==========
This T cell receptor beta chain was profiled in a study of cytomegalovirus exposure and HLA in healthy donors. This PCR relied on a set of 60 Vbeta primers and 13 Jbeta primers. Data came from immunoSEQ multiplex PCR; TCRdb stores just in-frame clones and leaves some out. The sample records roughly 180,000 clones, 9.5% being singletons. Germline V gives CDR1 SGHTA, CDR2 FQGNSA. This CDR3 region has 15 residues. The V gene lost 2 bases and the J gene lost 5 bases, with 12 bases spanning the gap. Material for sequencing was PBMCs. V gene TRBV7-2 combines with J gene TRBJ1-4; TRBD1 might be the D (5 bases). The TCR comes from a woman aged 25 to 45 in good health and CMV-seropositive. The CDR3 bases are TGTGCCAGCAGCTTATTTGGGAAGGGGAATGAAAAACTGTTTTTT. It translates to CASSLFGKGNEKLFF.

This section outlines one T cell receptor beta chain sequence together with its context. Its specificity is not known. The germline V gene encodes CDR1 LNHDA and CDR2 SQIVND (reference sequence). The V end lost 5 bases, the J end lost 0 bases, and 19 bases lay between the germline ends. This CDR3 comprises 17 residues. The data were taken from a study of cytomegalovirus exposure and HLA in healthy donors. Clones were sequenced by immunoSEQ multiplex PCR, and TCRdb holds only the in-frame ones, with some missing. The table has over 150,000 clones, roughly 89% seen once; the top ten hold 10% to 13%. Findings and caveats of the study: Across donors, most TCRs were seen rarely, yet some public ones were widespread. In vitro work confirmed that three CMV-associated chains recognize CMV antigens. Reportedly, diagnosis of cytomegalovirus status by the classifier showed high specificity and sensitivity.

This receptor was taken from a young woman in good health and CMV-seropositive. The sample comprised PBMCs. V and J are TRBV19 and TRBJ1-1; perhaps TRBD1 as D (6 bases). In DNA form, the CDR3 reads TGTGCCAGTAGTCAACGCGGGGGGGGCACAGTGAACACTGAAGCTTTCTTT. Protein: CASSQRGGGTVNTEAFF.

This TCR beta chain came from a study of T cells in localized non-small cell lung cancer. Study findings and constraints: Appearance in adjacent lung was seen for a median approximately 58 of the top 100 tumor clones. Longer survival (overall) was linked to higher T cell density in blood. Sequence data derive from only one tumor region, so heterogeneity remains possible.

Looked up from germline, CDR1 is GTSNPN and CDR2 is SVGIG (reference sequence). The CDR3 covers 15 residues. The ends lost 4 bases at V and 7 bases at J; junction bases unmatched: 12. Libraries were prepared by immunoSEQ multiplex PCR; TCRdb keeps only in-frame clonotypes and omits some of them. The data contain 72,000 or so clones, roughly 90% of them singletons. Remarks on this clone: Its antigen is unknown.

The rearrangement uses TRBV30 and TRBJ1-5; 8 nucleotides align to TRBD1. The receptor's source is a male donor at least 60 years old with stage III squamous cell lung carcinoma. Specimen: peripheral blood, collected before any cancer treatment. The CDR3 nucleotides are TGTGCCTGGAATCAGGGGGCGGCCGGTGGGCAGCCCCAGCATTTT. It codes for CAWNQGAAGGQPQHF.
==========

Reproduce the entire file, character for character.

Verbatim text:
This T cell receptor beta chain was profiled in a study of cytomegalovirus exposure and HLA in healthy donors. This PCR relied on a set of 60 Vbeta primers and 13 Jbeta primers. Data came from immunoSEQ multiplex PCR; TCRdb stores just in-frame clones and leaves some out. The sample records roughly 180,000 clones, 9.5% being singletons. Germline V gives CDR1 SGHTA, CDR2 FQGNSA. This CDR3 region has 15 residues. The V gene lost 2 bases and the J gene lost 5 bases, with 12 bases spanning the gap. Material for sequencing was PBMCs. V gene TRBV7-2 combines with J gene TRBJ1-4; TRBD1 might be the D (5 bases). The TCR comes from a woman aged 25 to 45 in good health and CMV-seropositive. The CDR3 bases are TGTGCCAGCAGCTTATTTGGGAAGGGGAATGAAAAACTGTTTTTT. It translates to CASSLFGKGNEKLFF.

This section outlines one T cell receptor beta chain sequence together with its context. Its specificity is not known. The germline V gene encodes CDR1 LNHDA and CDR2 SQIVND (reference sequence). The V end lost 5 bases, the J end lost 0 bases, and 19 bases lay between the germline ends. This CDR3 comprises 17 residues. The data were taken from a study of cytomegalovirus exposure and HLA in healthy donors. Clones were sequenced by immunoSEQ multiplex PCR, and TCRdb holds only the in-frame ones, with some missing. The table has over 150,000 clones, roughly 89% seen once; the top ten hold 10% to 13%. Findings and caveats of the study: Across donors, most TCRs were seen rarely, yet some public ones were widespread. In vitro work confirmed that three CMV-associated chains recognize CMV antigens. Reportedly, diagnosis of cytomegalovirus status by the classifier showed high specificity and sensitivity.

This receptor was taken from a young woman in good health and CMV-seropositive. The sample comprised PBMCs. V and J are TRBV19 and TRBJ1-1; perhaps TRBD1 as D (6 bases). In DNA form, the CDR3 reads TGTGCCAGTAGTCAACGCGGGGGGGGCACAGTGAACACTGAAGCTTTCTTT. Protein: CASSQRGGGTVNTEAFF.

This TCR beta chain came from a study of T cells in localized non-small cell lung cancer. Study findings and constraints: Appearance in adjacent lung was seen for a median approximately 58 of the top 100 tumor clones. Longer survival (overall) was linked to higher T cell density in blood. Sequence data derive from only one tumor region, so heterogeneity remains possible.

Looked up from germline, CDR1 is GTSNPN and CDR2 is SVGIG (reference sequence). The CDR3 covers 15 residues. The ends lost 4 bases at V and 7 bases at J; junction bases unmatched: 12. Libraries were prepared by immunoSEQ multiplex PCR; TCRdb keeps only in-frame clonotypes and omits some of them. The data contain 72,000 or so clones, roughly 90% of them singletons. Remarks on this clone: Its antigen is unknown.

The rearrangement uses TRBV30 and TRBJ1-5; 8 nucleotides align to TRBD1. The receptor's source is a male donor at least 60 years old with stage III squamous cell lung carcinoma. Specimen: peripheral blood, collected before any cancer treatment. The CDR3 nucleotides are TGTGCCTGGAATCAGGGGGCGGCCGGTGGGCAGCCCCAGCATTTT. It codes for CAWNQGAAGGQPQHF.